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Lesson Plans and Worksheets for Grade 6

Lesson Plans and Worksheets for all Grades

More Lessons for Grade 6

Common Core For Grade 6

Examples, solutions, videos, and lessons to help Grade 6 students learn how to write an inequality of the for *x* > *c* or *x* < *c* to represent a constraint or condition in a real-world or mathematical problem. Recognize that inequalities of the form *x* > *c *or*x* < c have infinitely many solutions; represent solutions of such inequalities on number line diagrams.

Common Core: 6.EE.8

### Suggested Learning Targets

Writing, using, and understanding inequalities (Common Core Standard 6.EE.8)

**Writing and Graphing Inequalities (6.EE.8)**

Writing Inequalities for the Real World

Examples:

1. You are hiking on a mountain which has a summit of 9,382 feet. Write an inequality for the altitude, a, you must be at.

2. For an experiment in your Chemistry class, you need to keep the temperature of a solution above -6 degrees Celsius. Write an inequality for the temperature, T.

Graphing Inequalities

Rule: Use an open circle for > and < inequalities, and a closed circle (dot) for ≥ and ≤ inequalities.

**Equations vs. Inequalities**

When you solve an inequality, you're finding infinite solutions.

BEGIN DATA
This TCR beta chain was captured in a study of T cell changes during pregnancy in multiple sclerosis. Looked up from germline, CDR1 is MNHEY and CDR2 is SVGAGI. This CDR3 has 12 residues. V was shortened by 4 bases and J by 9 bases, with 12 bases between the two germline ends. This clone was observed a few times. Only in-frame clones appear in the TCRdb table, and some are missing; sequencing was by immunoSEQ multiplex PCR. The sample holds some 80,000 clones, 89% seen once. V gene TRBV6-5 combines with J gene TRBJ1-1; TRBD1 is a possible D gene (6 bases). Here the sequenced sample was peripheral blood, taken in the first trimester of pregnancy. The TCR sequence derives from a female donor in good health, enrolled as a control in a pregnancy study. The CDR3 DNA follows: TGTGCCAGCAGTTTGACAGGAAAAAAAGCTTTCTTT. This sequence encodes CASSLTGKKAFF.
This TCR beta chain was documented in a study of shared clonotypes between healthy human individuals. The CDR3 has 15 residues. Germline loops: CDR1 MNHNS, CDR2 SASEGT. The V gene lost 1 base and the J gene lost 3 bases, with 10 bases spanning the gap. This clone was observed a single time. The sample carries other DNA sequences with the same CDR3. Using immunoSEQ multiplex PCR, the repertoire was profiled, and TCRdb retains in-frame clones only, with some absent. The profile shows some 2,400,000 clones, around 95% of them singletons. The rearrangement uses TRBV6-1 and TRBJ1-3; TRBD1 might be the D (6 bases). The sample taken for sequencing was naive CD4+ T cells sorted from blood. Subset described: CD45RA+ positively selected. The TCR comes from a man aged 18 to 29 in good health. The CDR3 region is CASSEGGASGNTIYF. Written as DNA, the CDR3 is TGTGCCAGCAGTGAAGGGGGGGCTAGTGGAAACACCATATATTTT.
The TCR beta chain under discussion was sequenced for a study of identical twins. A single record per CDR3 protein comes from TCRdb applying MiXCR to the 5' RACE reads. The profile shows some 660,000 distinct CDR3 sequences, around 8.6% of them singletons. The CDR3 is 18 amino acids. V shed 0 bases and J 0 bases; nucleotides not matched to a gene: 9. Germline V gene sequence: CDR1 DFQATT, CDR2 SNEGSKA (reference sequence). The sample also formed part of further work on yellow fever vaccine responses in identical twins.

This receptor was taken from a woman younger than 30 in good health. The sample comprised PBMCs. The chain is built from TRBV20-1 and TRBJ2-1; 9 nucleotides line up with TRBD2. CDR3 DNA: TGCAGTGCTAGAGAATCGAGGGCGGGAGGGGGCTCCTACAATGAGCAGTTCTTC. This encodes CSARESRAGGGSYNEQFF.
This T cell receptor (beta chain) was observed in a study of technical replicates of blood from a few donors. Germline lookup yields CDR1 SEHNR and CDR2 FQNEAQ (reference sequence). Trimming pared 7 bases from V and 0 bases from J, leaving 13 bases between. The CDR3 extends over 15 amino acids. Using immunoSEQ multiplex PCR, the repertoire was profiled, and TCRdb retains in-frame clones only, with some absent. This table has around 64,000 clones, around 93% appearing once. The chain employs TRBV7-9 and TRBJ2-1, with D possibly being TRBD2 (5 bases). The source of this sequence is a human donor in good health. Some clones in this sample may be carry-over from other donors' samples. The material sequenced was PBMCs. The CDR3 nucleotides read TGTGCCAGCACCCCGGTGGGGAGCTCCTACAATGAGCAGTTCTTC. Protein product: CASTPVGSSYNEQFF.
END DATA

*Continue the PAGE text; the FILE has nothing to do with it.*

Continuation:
When you solve an equation, you're finding one solution.

**Writing Inequalities**

How can you use inequalities to represent real-world situations?

Examples:

Write an inequality for each statement below. Use x as your variable.

a) A Boeing 747 airplane can hold up to 524 passengers.

b) There are at least 34,000 species of spiders.

c) A presidential candidate must gain at least 270 electoral college votes to win the presidency.

d) The distance from Earth to the Moon is more than 238,000 miles.

e) The SMART car weighs at most 2,000 pounds.

f) The average person sees at least 100 movies in a year.**Inequalities**
**Writing Basic Inequalities**

Examples:

1. Total number of boys and girls on a field trip is less than or equal to 150.

2. The perimeter of a rectangle is greater than 250 cm.

3. At a summer camp, counselors are paid $9.50 and hour and sports instructors are paid $15 an hour. The budget for these employee's salary is less than $900.

4. In a group of tourists, there are at most three times as many Francophones as there are Anglophones**Writing An Inequality From A Word Problem**

Example:

The elevator of a local school has a maximum weight capacity of 2,000 pounds. If there are already 3 people on the elevator that have a combined weight of 460 pounds, write an inequality expressing the possible weights that may be added to the elevator. Use "w" to represent the weight.

You can use the free Mathway calculator and problem solver below to practice Algebra or other math topics. Try the given examples, or type in your own problem and check your answer with the step-by-step explanations.

Lesson Plans and Worksheets for Grade 6

Lesson Plans and Worksheets for all Grades

More Lessons for Grade 6